Ebay is an interesting place when it comes to shopping for electronic parts. You can find dirt cheap components from sellers on the far East, but you can also buy a reel of metal slugs instead of real ICs. Having had some bad experiences with shady sellers and long shipping times, I generally try to buy from US sources. The prices are not that great, but at least I don't have to wait 4-6 weeks for delivery, I tend to trust US sellers more (even if they sell the same Chinese crap), and I prefer to shop locally instead of pumping extra dollars into the Yellow Dragon's economy. However, there are days that I just want to say "fuck the political correctness" and go ahead and stuff the shopping cart with parts sold by all the Liang Mings of Ebay. Just like today.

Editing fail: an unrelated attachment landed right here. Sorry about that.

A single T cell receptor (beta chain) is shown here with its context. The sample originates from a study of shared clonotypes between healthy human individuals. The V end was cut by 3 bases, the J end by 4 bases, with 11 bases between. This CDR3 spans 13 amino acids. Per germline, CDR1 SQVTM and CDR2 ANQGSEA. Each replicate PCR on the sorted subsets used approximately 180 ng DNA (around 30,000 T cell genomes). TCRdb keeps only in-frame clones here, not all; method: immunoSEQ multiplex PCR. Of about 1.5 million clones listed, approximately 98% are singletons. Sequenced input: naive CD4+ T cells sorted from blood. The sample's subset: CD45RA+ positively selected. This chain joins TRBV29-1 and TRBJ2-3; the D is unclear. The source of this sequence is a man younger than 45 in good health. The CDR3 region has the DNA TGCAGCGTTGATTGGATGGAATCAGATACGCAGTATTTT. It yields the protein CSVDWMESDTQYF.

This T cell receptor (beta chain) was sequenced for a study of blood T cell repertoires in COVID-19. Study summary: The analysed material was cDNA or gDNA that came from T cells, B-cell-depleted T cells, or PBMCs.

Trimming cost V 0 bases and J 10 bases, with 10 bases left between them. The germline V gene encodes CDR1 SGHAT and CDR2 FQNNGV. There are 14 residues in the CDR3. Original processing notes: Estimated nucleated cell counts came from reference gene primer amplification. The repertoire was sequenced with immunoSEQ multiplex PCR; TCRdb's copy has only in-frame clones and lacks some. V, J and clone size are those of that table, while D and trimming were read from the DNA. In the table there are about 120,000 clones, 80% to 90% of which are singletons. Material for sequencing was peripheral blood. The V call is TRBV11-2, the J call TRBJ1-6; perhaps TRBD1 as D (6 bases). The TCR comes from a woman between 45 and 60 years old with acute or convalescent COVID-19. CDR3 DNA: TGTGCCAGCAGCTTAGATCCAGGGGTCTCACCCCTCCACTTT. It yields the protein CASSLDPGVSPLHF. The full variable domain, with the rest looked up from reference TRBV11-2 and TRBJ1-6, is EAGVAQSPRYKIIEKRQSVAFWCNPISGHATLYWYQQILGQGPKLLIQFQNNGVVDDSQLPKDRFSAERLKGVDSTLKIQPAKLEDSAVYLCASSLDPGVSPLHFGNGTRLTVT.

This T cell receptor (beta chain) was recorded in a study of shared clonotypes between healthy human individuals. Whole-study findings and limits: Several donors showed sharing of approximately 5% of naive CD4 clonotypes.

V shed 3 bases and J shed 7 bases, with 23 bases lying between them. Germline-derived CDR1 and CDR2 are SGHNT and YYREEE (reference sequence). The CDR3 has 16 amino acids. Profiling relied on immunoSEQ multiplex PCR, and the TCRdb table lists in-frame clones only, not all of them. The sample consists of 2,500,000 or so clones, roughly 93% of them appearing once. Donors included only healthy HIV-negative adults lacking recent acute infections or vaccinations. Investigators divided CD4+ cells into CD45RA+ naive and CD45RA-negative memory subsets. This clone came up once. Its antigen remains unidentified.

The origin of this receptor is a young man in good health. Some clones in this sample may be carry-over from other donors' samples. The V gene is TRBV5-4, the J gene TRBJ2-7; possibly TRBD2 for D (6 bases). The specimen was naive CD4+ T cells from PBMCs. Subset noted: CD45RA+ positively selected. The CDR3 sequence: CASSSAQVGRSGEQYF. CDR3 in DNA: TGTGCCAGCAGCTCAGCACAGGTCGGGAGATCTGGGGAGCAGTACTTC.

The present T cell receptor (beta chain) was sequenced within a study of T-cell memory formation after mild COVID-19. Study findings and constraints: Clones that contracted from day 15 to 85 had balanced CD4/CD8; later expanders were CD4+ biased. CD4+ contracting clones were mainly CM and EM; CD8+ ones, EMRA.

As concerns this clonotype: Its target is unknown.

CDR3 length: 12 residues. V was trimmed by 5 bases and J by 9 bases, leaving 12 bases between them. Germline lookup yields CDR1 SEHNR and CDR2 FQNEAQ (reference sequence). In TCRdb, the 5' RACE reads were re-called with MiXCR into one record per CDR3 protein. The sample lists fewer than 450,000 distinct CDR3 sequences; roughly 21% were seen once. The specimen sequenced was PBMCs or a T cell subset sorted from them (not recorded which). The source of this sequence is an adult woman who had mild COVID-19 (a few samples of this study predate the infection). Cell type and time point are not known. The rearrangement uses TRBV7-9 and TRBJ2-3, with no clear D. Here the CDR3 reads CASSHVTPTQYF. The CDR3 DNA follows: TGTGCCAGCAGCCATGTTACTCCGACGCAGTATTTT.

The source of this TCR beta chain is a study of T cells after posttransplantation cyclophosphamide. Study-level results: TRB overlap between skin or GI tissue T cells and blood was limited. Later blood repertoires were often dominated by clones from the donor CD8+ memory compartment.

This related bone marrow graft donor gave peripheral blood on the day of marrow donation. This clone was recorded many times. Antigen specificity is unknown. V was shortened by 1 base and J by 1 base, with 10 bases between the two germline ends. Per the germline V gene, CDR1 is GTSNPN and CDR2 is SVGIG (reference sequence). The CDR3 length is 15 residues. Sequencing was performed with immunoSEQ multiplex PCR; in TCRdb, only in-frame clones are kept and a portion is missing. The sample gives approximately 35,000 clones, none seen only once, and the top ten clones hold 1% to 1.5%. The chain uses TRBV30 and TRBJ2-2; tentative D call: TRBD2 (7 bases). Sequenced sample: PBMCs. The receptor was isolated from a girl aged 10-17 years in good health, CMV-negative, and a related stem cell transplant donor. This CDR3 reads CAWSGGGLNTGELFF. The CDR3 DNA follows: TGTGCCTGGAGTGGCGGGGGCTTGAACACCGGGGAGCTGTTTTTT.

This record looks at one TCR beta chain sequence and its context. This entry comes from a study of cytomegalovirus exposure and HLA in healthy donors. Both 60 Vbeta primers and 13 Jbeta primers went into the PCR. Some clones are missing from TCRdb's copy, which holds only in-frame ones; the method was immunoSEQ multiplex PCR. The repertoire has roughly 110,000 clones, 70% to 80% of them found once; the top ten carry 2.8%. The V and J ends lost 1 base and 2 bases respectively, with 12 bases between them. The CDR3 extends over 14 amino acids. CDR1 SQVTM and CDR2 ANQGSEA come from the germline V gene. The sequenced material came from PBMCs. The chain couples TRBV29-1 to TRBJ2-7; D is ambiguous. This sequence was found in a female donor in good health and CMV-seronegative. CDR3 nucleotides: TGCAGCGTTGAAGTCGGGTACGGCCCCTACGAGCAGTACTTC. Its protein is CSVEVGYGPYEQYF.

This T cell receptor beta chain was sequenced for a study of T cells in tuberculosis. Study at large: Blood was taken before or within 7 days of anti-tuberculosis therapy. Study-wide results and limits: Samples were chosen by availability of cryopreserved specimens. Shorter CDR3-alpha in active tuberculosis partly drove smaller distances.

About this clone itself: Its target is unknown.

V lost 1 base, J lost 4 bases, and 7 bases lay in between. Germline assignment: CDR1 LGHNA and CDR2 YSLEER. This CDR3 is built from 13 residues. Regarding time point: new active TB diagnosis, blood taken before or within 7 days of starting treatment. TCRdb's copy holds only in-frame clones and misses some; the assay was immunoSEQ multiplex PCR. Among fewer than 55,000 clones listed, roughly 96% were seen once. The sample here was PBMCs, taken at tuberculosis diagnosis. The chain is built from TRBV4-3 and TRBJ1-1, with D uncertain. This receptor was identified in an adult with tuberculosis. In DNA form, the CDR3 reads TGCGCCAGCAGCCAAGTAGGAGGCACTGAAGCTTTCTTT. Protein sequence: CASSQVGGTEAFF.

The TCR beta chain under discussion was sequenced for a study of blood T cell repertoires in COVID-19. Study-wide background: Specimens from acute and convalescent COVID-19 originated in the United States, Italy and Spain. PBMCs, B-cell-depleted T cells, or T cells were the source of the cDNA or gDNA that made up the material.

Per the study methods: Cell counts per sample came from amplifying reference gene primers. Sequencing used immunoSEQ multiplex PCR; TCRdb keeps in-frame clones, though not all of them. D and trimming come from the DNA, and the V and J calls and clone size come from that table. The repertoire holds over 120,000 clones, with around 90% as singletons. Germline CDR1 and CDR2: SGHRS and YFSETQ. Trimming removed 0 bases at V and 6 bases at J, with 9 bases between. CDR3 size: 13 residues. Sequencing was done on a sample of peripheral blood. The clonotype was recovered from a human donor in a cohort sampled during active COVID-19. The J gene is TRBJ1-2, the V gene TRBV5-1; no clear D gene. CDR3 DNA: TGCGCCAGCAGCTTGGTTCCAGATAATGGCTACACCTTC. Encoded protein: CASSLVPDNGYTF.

Embedded systems are fun to play with, but installation of the OS can be a real pain. In my case the OS was not a big problem (I'm using a plain, old, boring PC hardware, after all), but as usual, the devil lurks in the details. In my case none of the monitors I have at home was able to display the video signal from the board (23" Dell LCD went just blank, while 17" LCD at least showed a message about unsupported video mode.) The only device that worked properly was a projector. Being a lazy brat as I am, I decided to not to stand at the projector holding the keyboard in one hand and the board in the other, and hack the entire process without touching the target board at all. Enter VirtualBox, a full PC system in a small window on the monitor.
Red Pitaya is small measurement instrument built around Xilinx' Zynq SoC integrating a dual-core Cortex-A9 CPU, peripheral devices and FPGA fabric. The chip drives two 14-bit DA converters and two 14-bit AD converters at 125MSps. Switching transistors in CMOS circuits at such speed requires quite a lot of power, which is dissipated in a form of heat. The board gets hot. Even though the SoC and the converters are cooled by a heat spreader, after several minutes the input connectors and the heat sink become too hot to touch.